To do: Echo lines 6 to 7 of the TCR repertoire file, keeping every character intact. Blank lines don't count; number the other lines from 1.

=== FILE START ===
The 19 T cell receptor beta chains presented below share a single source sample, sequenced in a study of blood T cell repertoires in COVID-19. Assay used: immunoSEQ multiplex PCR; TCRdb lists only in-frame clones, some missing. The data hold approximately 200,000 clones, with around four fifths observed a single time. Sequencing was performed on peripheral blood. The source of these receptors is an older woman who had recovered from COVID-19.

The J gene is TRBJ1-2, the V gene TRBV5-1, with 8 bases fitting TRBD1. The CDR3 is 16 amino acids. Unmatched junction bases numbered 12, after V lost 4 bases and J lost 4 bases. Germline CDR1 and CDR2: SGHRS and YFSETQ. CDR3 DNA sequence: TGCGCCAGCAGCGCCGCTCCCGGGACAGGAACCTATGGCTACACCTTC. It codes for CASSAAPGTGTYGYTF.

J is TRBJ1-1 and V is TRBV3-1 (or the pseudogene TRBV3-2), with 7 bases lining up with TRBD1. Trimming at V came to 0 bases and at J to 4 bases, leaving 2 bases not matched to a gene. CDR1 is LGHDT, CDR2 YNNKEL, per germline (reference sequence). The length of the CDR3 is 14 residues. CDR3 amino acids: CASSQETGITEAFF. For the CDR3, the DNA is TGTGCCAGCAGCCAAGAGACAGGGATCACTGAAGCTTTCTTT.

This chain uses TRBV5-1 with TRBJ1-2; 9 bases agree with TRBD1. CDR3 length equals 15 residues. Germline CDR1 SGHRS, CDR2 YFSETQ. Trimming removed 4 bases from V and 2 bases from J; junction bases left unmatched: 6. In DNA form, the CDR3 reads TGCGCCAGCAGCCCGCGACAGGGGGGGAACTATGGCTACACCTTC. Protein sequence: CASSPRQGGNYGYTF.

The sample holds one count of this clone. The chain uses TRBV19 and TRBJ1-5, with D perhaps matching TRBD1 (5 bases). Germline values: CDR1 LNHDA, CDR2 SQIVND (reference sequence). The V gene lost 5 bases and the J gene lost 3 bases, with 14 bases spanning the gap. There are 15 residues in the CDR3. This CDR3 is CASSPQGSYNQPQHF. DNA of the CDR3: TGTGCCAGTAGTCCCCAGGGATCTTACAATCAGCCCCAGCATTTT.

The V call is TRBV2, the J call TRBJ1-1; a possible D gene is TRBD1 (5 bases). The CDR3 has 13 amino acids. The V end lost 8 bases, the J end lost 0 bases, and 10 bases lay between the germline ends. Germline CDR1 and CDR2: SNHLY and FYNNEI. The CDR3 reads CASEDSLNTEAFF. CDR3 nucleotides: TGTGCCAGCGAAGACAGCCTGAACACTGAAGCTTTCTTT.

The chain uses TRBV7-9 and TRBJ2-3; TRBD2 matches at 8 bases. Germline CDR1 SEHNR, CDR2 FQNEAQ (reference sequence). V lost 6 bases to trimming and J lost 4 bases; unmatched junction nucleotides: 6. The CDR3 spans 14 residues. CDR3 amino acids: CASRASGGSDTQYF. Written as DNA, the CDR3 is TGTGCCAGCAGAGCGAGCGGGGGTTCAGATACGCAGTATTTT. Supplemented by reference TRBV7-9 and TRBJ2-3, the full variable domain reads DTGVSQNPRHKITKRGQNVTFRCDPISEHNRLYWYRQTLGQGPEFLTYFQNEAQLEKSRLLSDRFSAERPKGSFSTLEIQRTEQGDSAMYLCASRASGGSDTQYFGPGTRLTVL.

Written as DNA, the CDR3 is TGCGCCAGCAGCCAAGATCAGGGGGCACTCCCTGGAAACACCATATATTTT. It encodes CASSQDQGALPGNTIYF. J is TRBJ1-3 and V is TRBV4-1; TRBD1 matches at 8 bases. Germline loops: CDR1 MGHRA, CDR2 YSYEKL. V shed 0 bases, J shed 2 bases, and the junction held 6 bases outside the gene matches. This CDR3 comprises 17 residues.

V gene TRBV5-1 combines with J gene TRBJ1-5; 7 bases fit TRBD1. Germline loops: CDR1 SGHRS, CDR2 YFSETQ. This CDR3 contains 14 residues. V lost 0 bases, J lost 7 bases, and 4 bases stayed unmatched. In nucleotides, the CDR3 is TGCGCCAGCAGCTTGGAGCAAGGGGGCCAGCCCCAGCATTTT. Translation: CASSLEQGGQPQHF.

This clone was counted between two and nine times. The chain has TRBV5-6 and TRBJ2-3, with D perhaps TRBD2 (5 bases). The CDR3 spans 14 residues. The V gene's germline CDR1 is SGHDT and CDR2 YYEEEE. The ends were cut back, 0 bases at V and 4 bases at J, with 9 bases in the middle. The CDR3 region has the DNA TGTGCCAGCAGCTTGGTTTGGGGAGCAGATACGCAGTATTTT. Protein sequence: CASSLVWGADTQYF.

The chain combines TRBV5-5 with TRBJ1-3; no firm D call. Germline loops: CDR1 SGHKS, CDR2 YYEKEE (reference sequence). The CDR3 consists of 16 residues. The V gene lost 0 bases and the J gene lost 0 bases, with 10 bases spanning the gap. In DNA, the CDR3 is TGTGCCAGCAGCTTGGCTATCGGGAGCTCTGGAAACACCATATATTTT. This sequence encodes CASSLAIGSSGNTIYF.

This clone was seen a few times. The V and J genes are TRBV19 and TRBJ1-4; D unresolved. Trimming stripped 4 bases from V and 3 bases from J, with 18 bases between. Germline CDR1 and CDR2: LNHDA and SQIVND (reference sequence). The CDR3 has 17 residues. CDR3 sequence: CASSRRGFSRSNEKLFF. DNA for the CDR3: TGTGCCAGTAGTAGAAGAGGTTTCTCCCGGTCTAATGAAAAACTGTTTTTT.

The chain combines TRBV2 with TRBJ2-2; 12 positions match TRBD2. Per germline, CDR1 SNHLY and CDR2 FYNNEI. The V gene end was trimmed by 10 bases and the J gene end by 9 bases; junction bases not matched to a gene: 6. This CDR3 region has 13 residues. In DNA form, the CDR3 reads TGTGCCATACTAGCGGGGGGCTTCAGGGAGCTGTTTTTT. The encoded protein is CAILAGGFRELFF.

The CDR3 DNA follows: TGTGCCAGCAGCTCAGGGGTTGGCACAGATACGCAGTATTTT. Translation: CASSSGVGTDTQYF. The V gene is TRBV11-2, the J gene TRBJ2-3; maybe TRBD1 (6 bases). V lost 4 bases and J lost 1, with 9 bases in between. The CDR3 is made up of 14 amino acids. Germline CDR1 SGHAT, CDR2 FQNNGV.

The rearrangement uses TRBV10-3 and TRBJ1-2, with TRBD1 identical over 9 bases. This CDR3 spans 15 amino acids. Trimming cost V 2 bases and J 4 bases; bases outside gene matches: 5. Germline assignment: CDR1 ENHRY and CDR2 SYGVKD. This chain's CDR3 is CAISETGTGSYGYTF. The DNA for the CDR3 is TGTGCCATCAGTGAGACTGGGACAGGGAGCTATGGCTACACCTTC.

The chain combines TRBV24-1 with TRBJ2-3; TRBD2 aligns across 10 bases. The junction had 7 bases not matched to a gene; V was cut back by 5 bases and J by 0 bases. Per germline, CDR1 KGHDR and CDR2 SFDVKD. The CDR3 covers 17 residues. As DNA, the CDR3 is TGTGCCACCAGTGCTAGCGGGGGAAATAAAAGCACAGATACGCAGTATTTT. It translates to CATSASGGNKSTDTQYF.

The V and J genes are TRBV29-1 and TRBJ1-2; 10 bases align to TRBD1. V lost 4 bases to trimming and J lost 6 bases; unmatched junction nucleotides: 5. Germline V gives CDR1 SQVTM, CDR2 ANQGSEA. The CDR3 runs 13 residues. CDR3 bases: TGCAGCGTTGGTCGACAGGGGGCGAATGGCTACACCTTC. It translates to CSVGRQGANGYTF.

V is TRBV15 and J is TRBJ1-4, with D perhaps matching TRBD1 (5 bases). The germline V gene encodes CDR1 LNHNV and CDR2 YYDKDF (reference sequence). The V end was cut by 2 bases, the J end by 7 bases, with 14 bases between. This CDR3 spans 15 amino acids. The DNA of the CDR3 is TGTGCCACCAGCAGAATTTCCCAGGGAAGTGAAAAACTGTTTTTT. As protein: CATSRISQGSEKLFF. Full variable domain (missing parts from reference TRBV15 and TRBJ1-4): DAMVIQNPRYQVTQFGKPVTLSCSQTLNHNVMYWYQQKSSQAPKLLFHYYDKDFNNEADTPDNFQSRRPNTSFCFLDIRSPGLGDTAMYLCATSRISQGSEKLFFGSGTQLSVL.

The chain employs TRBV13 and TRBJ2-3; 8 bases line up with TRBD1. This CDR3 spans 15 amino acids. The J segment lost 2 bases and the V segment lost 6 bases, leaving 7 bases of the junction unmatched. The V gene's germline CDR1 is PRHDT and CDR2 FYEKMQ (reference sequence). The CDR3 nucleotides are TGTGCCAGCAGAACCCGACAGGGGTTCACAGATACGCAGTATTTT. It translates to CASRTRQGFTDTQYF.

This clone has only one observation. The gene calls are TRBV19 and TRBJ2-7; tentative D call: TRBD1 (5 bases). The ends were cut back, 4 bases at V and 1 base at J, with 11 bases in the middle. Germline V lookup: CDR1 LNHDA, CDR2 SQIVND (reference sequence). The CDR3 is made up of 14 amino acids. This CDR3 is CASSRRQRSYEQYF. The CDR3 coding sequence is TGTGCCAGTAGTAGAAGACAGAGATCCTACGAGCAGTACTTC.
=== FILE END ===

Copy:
The V call is TRBV2, the J call TRBJ1-1; a possible D gene is TRBD1 (5 bases). The CDR3 has 13 amino acids. The V end lost 8 bases, the J end lost 0 bases, and 10 bases lay between the germline ends. Germline CDR1 and CDR2: SNHLY and FYNNEI. The CDR3 reads CASEDSLNTEAFF. CDR3 nucleotides: TGTGCCAGCGAAGACAGCCTGAACACTGAAGCTTTCTTT.

The chain uses TRBV7-9 and TRBJ2-3; TRBD2 matches at 8 bases. Germline CDR1 SEHNR, CDR2 FQNEAQ (reference sequence). V lost 6 bases to trimming and J lost 4 bases; unmatched junction nucleotides: 6. The CDR3 spans 14 residues. CDR3 amino acids: CASRASGGSDTQYF. Written as DNA, the CDR3 is TGTGCCAGCAGAGCGAGCGGGGGTTCAGATACGCAGTATTTT. Supplemented by reference TRBV7-9 and TRBJ2-3, the full variable domain reads DTGVSQNPRHKITKRGQNVTFRCDPISEHNRLYWYRQTLGQGPEFLTYFQNEAQLEKSRLLSDRFSAERPKGSFSTLEIQRTEQGDSAMYLCASRASGGSDTQYFGPGTRLTVL.